A witness told AFP that Protasevich told fellow passengers he would face the death penalty.
"He was not screaming, but it was clear that he was very much afraid", another passenger, Edvinas Dimsa, recalled, according to AFP. "It looked like if the window had been open, he would have jumped out of it".
Lithuanian President Gitanas Nauseda said he would propose banning Belarusian planes from European Union airports and "serious sanctions" against Mr Lukashenko's government for what he described as a "state-sponsored terror act".
ICAO has no regulatory power, but sits at the centre of a system of safety and security standards that are managed through the Montreal agency by its 193 member states, including Belarus.
Lithuanian President Gitanas Nauseda called for an worldwide response.
Exiled opposition leader Sviatlana Tsikhanouskaya called on the International Civil Aviation Organization to begin an investigation.
Minsk's airport had released a statement earlier saying the plane had to make an emergency landing there at 1215 GMT following a bomb scare.
The presidential press service said the bomb threat was received while the plane was over Belarusian territory; officials later said no explosives were found on board.
It comes as Belarus authorities intensify their crackdown on the opposition following historic protests that gripped the ex-Soviet country after last year's disputed presidential election.
Mr Michel in a separate statement called for Protasevich to be released.
"Belarus must ensure safe return of crew and all passengers", he said.
He added on Twitter, "We demand an global investigation and are coordinating with our partners on next steps".
European leaders reacted with fury. He called it a "brazen and shocking act to divert a commercial flight and arrest a journalist". The Belarusian Interior Ministry said Raman Pratasevich was arrested at the airport.
Antony Blinken, the US secretary of state, sharply criticized the government of Belarus on Twitter on Sunday for its detention of Protasevich.
The widely condemned tactic was the latest attempt by Alexander Lukashenko, the country's authoritarian leader, to suppress the influential voice of Protasevich.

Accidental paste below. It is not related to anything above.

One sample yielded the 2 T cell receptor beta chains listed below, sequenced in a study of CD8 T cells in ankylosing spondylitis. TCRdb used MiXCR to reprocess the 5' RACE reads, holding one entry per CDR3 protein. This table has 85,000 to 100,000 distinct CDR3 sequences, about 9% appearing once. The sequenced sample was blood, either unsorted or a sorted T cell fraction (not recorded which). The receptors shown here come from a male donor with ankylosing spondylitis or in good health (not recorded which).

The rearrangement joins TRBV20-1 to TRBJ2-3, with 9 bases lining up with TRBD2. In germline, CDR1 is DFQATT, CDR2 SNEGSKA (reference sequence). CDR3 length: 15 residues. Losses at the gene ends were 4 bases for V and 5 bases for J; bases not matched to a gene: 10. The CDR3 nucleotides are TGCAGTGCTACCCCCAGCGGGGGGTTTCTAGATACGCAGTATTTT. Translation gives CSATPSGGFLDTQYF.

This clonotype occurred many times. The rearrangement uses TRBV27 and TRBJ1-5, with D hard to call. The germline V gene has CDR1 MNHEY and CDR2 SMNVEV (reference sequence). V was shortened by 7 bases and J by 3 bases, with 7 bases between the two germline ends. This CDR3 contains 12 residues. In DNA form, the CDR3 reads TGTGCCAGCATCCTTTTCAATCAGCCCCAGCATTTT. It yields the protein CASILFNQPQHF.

The two - both now based in Poland - were accused of causing mass unrest, an offense punishable by up to 15 years in jail.
The journalist, who now works for a different Telegram channel called Belamova and who describes himself on Twitter ironically as the first "journalist-terrorist" in history, is based in Lithuania.
With close to 2 million subscribers on Telegram, Nexta Live and its sister channel, Nexta, are prominent opposition channels and helped mobilize protesters.
Belarus police detain journalist Raman Pratasevich, center, in Minsk, Belarus.
The opposition says that Tikhanovskaya, who fled to neighboring Lithuania after the election, was the true victor of last year's presidential vote.
Roman Protasevich during a court hearing.
"Then when the plane had entered Belarus airspace, the KGB officers initiated a fight with the Ryanair crew insisting there's an IED onboard", he said.
Roman Protasevich, 26, was arrested after his flight from Athens was diverted from its scheduled destination of Vilnius in Lithuania on Sunday.
Ryanair said its flight that was forced to land and spend a number of hours on the ground in Belarus on Sunday arrived safely in the Lithuanian capital of Vilnius at 1825 GMT.
The US, EU, Britain and Canada have already imposed travel bans and frozen the assets of nearly 90 Belarusian officials, including Mr Lukashenko.